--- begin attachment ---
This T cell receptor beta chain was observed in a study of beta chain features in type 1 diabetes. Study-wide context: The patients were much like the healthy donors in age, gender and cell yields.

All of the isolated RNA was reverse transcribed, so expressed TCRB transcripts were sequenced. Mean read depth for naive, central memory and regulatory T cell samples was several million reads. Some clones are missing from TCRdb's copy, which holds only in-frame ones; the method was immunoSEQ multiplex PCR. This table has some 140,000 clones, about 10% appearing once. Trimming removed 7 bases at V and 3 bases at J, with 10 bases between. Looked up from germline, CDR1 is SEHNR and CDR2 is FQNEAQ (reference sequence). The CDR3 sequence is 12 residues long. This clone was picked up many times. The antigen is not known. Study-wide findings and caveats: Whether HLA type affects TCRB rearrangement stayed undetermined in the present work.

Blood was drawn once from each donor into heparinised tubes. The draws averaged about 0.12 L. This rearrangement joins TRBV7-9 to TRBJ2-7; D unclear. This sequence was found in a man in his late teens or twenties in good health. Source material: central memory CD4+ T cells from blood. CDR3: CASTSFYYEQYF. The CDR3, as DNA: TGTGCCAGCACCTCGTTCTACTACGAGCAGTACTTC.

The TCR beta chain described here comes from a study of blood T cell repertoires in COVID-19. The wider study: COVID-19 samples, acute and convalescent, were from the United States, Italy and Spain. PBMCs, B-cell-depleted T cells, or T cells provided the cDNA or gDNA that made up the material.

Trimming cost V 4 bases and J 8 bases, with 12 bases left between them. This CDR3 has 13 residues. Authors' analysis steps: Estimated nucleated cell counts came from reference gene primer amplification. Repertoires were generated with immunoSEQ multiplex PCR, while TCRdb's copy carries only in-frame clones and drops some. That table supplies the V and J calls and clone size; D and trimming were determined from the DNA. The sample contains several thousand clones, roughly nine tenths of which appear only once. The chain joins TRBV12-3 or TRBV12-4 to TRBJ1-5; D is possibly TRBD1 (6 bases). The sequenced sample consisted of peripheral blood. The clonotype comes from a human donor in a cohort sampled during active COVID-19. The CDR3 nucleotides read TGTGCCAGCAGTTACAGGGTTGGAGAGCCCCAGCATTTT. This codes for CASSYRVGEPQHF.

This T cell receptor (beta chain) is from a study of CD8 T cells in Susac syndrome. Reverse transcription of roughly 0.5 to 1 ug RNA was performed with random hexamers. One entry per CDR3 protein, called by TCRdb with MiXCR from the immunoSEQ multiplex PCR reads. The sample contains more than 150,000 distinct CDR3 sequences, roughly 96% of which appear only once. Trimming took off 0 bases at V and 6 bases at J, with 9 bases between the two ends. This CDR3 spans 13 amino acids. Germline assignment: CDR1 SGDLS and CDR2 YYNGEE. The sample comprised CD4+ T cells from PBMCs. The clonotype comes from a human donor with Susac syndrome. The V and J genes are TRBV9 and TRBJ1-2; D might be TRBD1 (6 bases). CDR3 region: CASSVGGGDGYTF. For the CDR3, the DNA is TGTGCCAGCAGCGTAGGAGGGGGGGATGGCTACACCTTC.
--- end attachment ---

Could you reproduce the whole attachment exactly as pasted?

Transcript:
This T cell receptor beta chain was observed in a study of beta chain features in type 1 diabetes. Study-wide context: The patients were much like the healthy donors in age, gender and cell yields.

All of the isolated RNA was reverse transcribed, so expressed TCRB transcripts were sequenced. Mean read depth for naive, central memory and regulatory T cell samples was several million reads. Some clones are missing from TCRdb's copy, which holds only in-frame ones; the method was immunoSEQ multiplex PCR. This table has some 140,000 clones, about 10% appearing once. Trimming removed 7 bases at V and 3 bases at J, with 10 bases between. Looked up from germline, CDR1 is SEHNR and CDR2 is FQNEAQ (reference sequence). The CDR3 sequence is 12 residues long. This clone was picked up many times. The antigen is not known. Study-wide findings and caveats: Whether HLA type affects TCRB rearrangement stayed undetermined in the present work.

Blood was drawn once from each donor into heparinised tubes. The draws averaged about 0.12 L. This rearrangement joins TRBV7-9 to TRBJ2-7; D unclear. This sequence was found in a man in his late teens or twenties in good health. Source material: central memory CD4+ T cells from blood. CDR3: CASTSFYYEQYF. The CDR3, as DNA: TGTGCCAGCACCTCGTTCTACTACGAGCAGTACTTC.

The TCR beta chain described here comes from a study of blood T cell repertoires in COVID-19. The wider study: COVID-19 samples, acute and convalescent, were from the United States, Italy and Spain. PBMCs, B-cell-depleted T cells, or T cells provided the cDNA or gDNA that made up the material.

Trimming cost V 4 bases and J 8 bases, with 12 bases left between them. This CDR3 has 13 residues. Authors' analysis steps: Estimated nucleated cell counts came from reference gene primer amplification. Repertoires were generated with immunoSEQ multiplex PCR, while TCRdb's copy carries only in-frame clones and drops some. That table supplies the V and J calls and clone size; D and trimming were determined from the DNA. The sample contains several thousand clones, roughly nine tenths of which appear only once. The chain joins TRBV12-3 or TRBV12-4 to TRBJ1-5; D is possibly TRBD1 (6 bases). The sequenced sample consisted of peripheral blood. The clonotype comes from a human donor in a cohort sampled during active COVID-19. The CDR3 nucleotides read TGTGCCAGCAGTTACAGGGTTGGAGAGCCCCAGCATTTT. This codes for CASSYRVGEPQHF.

This T cell receptor (beta chain) is from a study of CD8 T cells in Susac syndrome. Reverse transcription of roughly 0.5 to 1 ug RNA was performed with random hexamers. One entry per CDR3 protein, called by TCRdb with MiXCR from the immunoSEQ multiplex PCR reads. The sample contains more than 150,000 distinct CDR3 sequences, roughly 96% of which appear only once. Trimming took off 0 bases at V and 6 bases at J, with 9 bases between the two ends. This CDR3 spans 13 amino acids. Germline assignment: CDR1 SGDLS and CDR2 YYNGEE. The sample comprised CD4+ T cells from PBMCs. The clonotype comes from a human donor with Susac syndrome. The V and J genes are TRBV9 and TRBJ1-2; D might be TRBD1 (6 bases). CDR3 region: CASSVGGGDGYTF. For the CDR3, the DNA is TGTGCCAGCAGCGTAGGAGGGGGGGATGGCTACACCTTC.